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11 - The sister arts in British Romanticism

Published online by Cambridge University Press:  28 January 2011

Stuart Curran
Affiliation:
University of Pennsylvania
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Summary

Which first, the good news or the bad news? In honor of optimists who test their commitments by rising above the worst, I submit a three-part package of disheartening wisdom. W. J. T. Mitchell on pictures and words: “The history of culture is in part the story of a protracted struggle for dominance between pictorial and linguistic signs, each claiming for itself certain proprietary rights on a 'nature' to which only it has access.” John Barrell on efforts to shelter the two arts of picturemaking and wordmaking under one critical label: “ 'Romanticism' has never become a well-established term in the discussion of English painting, and art historians do not seem, on the whole, to have found the term of great explanatory power even when applied to such obvious subjects as Turner, Palmer, or Blake himself.” And finally, the most quotable line ever written about all relations among all arts, Susanne Langer's heartstopping proclamation that “there are no happy marriages in art - only successful rape.” These warnings open suitably dark themes that we would be mistaken to bypass, because they are fundamentally true to life. Awesome combinations of failure, difference, distance, lag, divergence, and conflict establish the relations of texts and images in the Romantic period to such a degree that we cannot hope to understand those relations without them. Any elevation of spirits about the future of scholarship in “literature and the visual arts,” as it has come to be standardized in a phrase, can only be achieved by climbing a mountainous collection of depressing realities.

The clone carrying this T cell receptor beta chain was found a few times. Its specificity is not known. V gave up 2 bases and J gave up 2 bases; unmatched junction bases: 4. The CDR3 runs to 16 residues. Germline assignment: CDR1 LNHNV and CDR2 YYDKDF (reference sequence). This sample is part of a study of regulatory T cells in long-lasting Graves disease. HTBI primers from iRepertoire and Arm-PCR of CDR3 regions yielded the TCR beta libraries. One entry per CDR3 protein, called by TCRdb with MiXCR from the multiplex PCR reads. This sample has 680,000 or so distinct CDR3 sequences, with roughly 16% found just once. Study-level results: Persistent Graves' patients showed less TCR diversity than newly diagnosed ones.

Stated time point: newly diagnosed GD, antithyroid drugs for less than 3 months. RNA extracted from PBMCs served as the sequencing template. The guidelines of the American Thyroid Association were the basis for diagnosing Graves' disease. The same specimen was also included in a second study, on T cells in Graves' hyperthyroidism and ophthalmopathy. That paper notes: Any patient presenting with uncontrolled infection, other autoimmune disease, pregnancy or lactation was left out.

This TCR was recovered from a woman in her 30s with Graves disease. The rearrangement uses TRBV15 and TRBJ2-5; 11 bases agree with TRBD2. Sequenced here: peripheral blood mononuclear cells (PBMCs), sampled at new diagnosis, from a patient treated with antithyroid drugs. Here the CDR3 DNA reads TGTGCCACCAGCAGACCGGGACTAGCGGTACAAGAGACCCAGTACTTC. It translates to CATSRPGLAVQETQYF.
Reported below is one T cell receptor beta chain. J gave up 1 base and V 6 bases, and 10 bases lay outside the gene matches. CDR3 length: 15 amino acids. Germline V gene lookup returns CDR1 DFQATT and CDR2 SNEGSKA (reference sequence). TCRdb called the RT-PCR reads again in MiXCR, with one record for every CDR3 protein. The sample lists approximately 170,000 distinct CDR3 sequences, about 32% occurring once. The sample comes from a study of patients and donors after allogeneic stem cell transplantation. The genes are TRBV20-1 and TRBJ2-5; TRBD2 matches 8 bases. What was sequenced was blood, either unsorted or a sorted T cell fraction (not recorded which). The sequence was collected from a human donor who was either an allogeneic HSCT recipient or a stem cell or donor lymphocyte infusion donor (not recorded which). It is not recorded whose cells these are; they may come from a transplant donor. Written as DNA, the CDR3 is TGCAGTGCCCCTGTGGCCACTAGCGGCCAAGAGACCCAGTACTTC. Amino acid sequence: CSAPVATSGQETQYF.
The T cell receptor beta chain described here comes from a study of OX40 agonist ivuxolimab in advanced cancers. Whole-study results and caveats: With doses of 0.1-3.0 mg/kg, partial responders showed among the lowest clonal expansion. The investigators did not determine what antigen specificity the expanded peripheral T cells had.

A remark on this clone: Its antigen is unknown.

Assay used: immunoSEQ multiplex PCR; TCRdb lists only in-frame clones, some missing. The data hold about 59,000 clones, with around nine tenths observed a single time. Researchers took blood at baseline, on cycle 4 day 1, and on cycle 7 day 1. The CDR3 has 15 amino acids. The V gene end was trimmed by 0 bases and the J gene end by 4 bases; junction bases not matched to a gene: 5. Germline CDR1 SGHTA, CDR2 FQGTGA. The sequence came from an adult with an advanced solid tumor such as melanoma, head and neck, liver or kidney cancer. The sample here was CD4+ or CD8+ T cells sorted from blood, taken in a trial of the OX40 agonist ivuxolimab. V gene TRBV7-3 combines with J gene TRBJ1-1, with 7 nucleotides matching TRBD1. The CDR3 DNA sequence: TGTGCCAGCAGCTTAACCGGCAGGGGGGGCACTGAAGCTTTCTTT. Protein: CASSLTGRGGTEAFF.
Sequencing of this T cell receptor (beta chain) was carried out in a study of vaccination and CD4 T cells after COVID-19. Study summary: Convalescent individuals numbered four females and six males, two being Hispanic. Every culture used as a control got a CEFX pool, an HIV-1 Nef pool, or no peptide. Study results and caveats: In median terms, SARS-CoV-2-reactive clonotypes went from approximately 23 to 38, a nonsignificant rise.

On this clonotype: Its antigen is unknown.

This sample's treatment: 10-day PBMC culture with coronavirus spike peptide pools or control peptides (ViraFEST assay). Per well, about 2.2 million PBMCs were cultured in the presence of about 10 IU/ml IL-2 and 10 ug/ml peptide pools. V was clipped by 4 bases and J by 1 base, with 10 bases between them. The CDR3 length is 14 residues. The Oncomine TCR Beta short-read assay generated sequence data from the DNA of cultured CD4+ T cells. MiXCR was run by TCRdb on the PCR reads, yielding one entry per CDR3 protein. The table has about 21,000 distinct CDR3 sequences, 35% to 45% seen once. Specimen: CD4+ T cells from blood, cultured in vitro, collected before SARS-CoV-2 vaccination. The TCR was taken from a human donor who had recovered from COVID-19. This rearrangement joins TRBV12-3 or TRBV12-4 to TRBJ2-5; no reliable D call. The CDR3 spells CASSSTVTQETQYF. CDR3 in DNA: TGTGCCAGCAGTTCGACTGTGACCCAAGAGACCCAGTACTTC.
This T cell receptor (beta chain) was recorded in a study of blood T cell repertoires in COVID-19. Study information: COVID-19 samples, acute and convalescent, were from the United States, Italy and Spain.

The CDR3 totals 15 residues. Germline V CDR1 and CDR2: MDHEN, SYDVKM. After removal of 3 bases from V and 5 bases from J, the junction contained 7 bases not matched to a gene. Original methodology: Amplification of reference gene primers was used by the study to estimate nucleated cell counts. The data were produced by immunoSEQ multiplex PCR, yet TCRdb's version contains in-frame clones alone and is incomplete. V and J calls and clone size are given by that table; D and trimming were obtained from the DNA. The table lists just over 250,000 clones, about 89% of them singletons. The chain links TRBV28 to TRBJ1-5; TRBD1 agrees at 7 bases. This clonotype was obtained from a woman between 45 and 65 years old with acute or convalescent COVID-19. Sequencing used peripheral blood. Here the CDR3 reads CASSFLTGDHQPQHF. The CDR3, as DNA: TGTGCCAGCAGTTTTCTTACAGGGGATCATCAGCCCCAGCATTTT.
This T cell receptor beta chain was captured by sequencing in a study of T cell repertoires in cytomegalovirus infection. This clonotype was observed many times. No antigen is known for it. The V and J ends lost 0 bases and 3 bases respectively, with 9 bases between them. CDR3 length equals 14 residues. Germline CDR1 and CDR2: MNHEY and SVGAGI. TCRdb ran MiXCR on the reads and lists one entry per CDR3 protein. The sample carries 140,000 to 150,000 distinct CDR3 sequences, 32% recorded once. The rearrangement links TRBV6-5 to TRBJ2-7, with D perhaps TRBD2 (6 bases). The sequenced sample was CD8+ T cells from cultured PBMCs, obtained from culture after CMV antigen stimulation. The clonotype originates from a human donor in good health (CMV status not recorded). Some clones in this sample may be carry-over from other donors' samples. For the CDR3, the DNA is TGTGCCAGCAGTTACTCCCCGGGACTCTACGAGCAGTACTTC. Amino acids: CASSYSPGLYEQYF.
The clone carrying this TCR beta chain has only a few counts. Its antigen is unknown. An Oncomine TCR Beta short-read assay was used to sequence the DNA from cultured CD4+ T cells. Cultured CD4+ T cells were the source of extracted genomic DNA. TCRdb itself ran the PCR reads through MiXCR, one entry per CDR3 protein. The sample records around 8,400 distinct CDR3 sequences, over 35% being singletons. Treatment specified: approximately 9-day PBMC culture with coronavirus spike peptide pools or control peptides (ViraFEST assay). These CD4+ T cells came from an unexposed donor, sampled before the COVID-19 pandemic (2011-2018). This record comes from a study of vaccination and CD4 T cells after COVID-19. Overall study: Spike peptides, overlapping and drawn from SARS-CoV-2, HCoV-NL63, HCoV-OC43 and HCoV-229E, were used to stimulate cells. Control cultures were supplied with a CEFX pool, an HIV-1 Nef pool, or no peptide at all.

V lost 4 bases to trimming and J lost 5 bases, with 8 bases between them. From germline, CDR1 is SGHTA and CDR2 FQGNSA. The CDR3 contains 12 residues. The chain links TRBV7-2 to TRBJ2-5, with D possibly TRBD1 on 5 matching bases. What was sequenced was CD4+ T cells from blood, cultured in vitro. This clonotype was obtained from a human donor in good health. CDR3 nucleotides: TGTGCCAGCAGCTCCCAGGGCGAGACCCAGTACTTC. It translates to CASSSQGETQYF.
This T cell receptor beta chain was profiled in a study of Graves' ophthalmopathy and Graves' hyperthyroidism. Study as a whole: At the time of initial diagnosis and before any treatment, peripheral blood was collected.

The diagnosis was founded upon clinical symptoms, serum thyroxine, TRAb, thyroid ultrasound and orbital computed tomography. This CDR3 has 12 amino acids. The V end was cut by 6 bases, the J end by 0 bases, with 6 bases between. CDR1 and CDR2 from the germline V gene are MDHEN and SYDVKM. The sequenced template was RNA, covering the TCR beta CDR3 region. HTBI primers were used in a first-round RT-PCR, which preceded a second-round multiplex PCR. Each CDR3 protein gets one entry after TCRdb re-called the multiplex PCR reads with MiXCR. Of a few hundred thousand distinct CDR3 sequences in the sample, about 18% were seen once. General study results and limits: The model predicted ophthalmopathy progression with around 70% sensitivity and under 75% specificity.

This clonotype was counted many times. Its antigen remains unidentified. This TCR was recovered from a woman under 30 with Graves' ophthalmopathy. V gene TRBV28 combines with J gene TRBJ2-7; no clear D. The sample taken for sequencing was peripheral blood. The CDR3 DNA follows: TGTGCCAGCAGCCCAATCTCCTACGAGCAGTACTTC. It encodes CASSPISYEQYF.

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Publisher: Cambridge University Press
Print publication year: 2010

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